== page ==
Happy 100th Birthday, Ossie Davis

Ossie Davis headshotBy Shelia Poole – The Atlanta Journal-Constitution, December 18, 2017

Legendary actor, playwright, and civil rights activist Ossie Davis would have turned 100 today.
“It’s a big wow for us,” said daughter Nora Davis Day. “He really wasn’t much for celebrating his personal birthday. He used to say, ‘Look, I was born, I couldn’t help it, let’s not make a big deal.’ As he got older and had grandchildren we would always celebrate using his birthday as a platform to get people together to discuss issues like freedom…and what we can do now.”

He, who was born in Cogdell, Ga., died in 2005 at age 87 in Miami where he was filming a movie.

Day said there will be several events happening over the next few months to further celebrate his birth. The family, for instance, is in talks with the National African American Museum of History and Culture in Washington, D.C. to donate some of his personal items.

On the stage, he starred in “Purlie Victorious,” “Jamaica” and “I’m Not Rappaport.”

His film and TV work included Spike Lee’s “Do the Right Thing,” “Jungle Fever,” as well as “The Client” and “Roots: The Next Generation.”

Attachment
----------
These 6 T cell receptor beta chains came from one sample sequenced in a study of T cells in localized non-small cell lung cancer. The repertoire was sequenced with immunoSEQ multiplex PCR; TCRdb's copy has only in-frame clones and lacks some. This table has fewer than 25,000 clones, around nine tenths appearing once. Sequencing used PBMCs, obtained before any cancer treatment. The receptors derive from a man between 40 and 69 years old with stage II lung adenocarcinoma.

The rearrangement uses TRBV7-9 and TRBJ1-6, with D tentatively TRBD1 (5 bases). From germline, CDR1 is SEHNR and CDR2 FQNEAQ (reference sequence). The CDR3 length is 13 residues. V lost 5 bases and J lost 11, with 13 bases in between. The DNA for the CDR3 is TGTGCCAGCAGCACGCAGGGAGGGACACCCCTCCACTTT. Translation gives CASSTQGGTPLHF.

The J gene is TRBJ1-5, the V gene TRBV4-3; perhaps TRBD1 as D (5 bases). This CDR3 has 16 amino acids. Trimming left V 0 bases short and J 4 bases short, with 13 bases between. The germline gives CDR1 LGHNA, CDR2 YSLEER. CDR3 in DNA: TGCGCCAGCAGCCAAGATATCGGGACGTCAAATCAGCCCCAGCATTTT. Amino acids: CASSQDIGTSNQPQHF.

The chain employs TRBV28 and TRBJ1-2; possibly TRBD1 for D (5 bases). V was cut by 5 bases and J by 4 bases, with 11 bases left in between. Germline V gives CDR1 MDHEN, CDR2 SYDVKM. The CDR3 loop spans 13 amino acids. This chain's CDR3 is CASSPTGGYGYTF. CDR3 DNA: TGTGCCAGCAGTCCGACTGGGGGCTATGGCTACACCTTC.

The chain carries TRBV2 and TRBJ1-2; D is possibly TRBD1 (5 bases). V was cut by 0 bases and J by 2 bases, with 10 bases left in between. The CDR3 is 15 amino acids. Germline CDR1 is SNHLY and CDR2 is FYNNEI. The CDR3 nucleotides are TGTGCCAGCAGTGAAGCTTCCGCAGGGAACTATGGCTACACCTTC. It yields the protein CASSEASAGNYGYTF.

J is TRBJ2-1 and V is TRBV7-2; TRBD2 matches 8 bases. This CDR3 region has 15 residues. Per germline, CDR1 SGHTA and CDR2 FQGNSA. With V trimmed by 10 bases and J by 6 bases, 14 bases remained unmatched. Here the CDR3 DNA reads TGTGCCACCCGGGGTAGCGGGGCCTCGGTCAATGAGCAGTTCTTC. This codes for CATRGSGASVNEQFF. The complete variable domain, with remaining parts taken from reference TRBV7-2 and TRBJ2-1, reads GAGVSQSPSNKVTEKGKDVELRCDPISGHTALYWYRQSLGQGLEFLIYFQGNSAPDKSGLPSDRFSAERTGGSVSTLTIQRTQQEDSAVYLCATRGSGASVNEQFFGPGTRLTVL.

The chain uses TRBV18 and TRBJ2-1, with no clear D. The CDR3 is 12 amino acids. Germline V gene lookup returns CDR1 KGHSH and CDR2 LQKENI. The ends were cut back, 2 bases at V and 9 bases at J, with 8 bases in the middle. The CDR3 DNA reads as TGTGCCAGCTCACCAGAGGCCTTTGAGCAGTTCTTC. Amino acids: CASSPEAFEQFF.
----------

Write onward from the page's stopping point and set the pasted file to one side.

Davis was also part of an actor powerhouse duo that included his wife, iconic actor, Ruby Dee.

As much as he was known for his acting ability, Davis was also a major figure in the civil rights movement. He spoke at the 1963 March on Washington and delivered the eulogies for slain leader Malcolm X.

The Davises marched alongside some of the veteran civil rights leaders such as the Rev. Martin Luther King Jr.

Another daughter, Hasna Muhammad, said their father “would want us to celebrate in a way that benefited other people and draw attention to the issues today. I think he would have been happy to make it to 100. He would be grateful then turn inward to family and prayer.”

Today, his birthday is just one point on a line, Muhammad said.

She asks people to send up prayers and positive energy.

“We want to use the occasion of their lives and legacy to bring them into the public discourse around issues that are very important still to this day. There are still issues of civil and human rights that are plaguing this country right now. We believe if they were around now they would be very vocal and very active in the resistance and try to effect change on issues like police violence, mass incarceration, the death penalty and voting. They would have something to say.”